Judge Rules Ohio Voter Rights Were Violated

Voters line up outside the Hamilton County Board of Elections for early voting in Cincinnati, October 2008. FILE photo.

Voters line up outside the Hamilton County Board of Elections for early voting in Cincinnati, October 2008. FILE photo.

A federal judge struck down an Ohio voting law Tuesday that cut in-person early voting on Sundays and weekday evenings.

U.S. District Judge Michael Watson ruled the law was in violation of the Voting Rights Act by discriminating against African-Americans, who traditionally head to the polls during these times.

State Republicans introduced legislation in 2014 that also eliminated Golden Week, a seven-day period that allowed residents to register to vote and cast an absentee ballot at the same time. Democrats charged the law suppressed votes by left-leaning groups, including minorities and students.

In his 120-page opinion, Watson noted more than 60,000 Ohioans voted during Golden week in 2008. The number rose to over 80,000 in 2012. Black voters casted ballots 3.5 times the rate of whites in 2008 and 5 times as often in 2012.

“Based on this evidence, it is reasonable to conclude that the reduction in overall time to vote will burden the right to vote of African Americans, who use (early in-person) voting significantly more than other voters,” he wrote.

Politifact reported Black voters in Cuyahoga County made up 56 percent of all weekend voters in 2008. Ohio’s biggest county reported the largest percentage of voters that year.

Golden Week was introduced in response to a disastrous 2004 election, which left many residents in majority-Black precincts standing in line for several hours. Investigations found that county election boards had reduced the number of voting machines in certain urban areas.

Researchers have found that voter wait times have become increasingly divided along racial lines in recent presidential elections.

The New York-based Brennan Center for Justice analyzed precinct data from states where voters faced the longest wait times in 2012: Florida, Maryland and South Carolina.

Precincts with high Black populations had longer wait times.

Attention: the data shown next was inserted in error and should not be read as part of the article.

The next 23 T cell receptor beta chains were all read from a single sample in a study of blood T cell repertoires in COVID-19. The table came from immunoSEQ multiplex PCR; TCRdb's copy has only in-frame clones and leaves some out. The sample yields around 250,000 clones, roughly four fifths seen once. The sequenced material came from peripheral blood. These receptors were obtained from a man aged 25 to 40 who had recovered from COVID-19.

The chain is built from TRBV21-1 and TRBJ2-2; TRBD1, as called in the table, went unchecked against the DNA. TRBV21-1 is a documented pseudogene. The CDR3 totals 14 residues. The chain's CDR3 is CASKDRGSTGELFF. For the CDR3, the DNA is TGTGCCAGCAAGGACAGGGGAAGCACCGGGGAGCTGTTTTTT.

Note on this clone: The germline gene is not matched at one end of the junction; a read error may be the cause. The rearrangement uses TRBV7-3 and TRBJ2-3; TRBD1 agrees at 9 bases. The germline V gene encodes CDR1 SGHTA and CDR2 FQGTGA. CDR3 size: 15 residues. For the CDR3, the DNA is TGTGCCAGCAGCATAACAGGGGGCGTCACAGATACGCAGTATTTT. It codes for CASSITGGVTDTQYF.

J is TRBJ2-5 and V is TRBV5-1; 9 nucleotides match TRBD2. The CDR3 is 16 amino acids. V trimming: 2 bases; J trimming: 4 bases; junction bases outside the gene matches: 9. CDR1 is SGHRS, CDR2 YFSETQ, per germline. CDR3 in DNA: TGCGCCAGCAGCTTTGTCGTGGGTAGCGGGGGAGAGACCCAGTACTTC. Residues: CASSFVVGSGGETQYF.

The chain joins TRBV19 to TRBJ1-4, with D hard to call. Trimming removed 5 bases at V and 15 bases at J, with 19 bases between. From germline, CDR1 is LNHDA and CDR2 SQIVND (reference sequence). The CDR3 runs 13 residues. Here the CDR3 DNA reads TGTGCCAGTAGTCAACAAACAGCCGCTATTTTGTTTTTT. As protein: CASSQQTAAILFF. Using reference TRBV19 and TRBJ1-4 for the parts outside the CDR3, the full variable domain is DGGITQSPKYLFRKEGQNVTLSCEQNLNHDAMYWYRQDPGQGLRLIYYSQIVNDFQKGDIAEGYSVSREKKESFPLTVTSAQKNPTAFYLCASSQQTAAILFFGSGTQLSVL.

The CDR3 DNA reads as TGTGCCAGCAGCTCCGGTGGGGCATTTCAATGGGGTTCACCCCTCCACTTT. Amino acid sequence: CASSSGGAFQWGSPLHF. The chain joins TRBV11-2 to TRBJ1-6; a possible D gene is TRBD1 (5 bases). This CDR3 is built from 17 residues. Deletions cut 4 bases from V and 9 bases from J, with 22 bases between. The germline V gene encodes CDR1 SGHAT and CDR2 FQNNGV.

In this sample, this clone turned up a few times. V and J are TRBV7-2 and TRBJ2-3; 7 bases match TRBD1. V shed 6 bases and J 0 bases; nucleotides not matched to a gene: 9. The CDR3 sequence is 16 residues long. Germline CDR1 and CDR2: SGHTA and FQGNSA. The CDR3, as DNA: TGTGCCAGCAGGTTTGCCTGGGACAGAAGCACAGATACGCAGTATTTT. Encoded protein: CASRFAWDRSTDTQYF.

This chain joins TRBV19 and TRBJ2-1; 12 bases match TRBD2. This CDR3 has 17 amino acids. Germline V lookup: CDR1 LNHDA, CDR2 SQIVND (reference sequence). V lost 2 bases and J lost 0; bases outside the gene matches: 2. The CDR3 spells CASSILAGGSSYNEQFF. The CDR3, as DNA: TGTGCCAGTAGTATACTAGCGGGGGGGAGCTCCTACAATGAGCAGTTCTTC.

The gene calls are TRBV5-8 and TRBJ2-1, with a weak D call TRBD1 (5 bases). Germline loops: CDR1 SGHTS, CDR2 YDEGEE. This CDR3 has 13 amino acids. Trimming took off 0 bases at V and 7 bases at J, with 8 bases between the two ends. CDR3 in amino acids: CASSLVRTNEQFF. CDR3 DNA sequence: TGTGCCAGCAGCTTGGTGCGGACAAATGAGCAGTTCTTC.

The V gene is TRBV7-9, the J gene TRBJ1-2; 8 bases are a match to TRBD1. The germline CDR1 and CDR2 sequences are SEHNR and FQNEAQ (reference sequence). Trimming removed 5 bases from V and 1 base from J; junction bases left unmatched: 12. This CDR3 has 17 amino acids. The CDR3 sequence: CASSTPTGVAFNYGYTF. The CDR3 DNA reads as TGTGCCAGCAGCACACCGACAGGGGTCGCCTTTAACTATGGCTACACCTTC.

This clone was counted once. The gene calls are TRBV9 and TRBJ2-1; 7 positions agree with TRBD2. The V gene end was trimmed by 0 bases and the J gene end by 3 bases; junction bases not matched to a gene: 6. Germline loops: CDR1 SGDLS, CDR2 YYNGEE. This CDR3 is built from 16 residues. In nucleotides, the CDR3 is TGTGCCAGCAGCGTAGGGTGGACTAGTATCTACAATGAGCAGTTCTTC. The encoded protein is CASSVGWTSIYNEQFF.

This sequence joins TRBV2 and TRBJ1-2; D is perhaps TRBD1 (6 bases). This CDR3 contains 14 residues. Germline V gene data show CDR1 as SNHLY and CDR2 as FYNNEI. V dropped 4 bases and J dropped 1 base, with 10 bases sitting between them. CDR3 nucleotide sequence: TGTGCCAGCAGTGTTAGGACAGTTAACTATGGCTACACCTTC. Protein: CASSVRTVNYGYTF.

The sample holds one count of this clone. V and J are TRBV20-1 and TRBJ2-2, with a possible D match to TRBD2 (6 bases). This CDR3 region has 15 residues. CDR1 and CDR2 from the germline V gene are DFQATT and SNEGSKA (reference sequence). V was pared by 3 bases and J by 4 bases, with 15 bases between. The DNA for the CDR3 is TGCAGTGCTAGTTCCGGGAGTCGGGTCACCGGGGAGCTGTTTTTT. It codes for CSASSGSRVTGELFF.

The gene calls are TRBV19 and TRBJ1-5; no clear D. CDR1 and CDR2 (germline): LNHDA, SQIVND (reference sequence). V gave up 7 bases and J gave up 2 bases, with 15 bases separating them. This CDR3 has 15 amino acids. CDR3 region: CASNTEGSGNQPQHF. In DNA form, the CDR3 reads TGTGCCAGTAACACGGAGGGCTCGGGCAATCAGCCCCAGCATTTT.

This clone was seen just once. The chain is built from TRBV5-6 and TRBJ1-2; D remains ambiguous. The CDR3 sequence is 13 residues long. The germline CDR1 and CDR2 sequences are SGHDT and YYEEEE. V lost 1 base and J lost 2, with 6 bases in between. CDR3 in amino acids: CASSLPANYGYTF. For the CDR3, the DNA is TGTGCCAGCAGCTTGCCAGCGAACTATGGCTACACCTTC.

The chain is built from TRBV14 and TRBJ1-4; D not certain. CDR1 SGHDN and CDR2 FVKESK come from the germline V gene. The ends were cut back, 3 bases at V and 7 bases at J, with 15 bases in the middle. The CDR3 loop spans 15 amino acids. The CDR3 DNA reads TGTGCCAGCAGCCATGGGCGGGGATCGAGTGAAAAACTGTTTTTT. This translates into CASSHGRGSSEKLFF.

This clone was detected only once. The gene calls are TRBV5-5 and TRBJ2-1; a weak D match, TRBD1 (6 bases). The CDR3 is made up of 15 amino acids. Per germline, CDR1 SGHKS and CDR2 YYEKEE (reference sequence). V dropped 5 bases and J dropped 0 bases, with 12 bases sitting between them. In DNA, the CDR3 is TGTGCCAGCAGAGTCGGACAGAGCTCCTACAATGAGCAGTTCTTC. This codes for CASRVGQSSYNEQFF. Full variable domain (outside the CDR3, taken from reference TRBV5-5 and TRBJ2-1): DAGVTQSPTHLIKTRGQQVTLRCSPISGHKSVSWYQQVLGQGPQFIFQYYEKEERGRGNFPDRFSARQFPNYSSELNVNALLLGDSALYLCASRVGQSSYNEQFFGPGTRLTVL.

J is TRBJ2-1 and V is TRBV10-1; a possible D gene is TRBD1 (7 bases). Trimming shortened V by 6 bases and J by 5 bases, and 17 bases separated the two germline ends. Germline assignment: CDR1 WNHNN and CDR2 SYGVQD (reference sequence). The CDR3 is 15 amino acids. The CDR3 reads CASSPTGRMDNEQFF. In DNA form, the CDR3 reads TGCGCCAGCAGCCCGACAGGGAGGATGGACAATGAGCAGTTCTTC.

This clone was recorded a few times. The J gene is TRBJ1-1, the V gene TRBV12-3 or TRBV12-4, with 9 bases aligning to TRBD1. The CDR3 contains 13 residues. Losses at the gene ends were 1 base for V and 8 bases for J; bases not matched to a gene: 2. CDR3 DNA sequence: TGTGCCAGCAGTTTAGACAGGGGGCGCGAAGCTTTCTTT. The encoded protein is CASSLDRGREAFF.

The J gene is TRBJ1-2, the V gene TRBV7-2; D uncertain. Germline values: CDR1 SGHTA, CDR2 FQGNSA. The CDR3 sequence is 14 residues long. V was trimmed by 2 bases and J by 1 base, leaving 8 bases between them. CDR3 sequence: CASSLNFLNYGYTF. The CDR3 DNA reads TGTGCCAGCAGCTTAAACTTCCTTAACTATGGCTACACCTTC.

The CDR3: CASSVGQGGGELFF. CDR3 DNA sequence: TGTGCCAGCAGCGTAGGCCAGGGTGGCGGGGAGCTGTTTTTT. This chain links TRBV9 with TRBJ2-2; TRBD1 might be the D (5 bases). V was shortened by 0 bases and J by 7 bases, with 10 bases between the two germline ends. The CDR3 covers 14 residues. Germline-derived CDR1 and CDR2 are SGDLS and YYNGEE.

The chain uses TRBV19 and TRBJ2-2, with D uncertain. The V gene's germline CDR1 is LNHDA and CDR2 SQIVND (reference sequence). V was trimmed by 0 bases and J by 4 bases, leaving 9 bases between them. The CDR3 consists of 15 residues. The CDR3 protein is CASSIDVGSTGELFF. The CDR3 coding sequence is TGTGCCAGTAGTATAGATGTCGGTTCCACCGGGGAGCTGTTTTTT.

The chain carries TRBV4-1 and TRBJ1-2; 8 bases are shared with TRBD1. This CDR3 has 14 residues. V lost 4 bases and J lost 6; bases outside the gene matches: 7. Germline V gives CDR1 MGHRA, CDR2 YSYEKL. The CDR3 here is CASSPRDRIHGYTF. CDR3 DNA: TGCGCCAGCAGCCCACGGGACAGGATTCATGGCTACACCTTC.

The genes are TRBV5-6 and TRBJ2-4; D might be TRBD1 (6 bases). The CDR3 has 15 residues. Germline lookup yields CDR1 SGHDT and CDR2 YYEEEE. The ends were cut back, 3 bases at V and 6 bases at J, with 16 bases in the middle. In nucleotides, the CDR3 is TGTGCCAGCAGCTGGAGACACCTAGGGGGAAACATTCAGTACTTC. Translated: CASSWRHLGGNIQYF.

In South Carolina, for example, the 10 precincts with the longest waits had more than twice the percentage of Black registered voters (64 percent) than the statewide average (27 percent).

Additionally, precincts with higher percentages of Black and Latino voters had fewer voting machines.

A Caltech/MIT study found that nationally, African Americans waited nearly twice as long as whites to vote in 2012 (23 minutes for Blacks, 12 for whites)

The Buckeye State is widely considered the most pivotal swing state in presidential elections as the winner of this state has gone on to win every national election since 1960.

State Democrats were quick to praise Judge Watson’s decision, the Columbus-Dispatch reports.

“I am pleased that the federal court has affirmed what we knew all along,” said Alicia Reece, Cincinnati state representative and president of the Ohio Legislative Black Caucus, “that the elimination of the same day voter registration was an unconstitutional restriction on our most basic democratic right that disproportionately affected minority voters in Ohio.”

“It’s a shame that once again our legislature, governor, attorney general and secretary of state cannot figure out how to abide by the constitutional rights of their own voters,” State Democratic Chairman David Pepper said. “The judge found no merit in any of their justifications for the burden they placed on African American voters. How many losses in court, and how many wasted tax dollars, are going to convince them to respect Ohioans’ right to vote?”

Republican Secretary of State John Husted expressed disappointment at the judge’s decision to strike down the portion of the policy affecting Golden Week. Husted previously settled a lawsuit filed by the NAACP and American Civil Liberties Union in April 2015. The agreement upheld the elimination of the same-day voting window.

““This point is further amplified when you consider that, for nearly 200 years, Ohioans voted for only one day. If it was constitutional for lawmakers to expand the voting period to 35 days, it must also be constitutional for the same legislative body to amend the timeframe to 28 days, a timeframe that remains one of the most generous in the nation,” he continued.

A spokesperson for the Attorney General Mike DeWine said the decision would be appealed to the 6th Circuit U.S. Court of Appeals.

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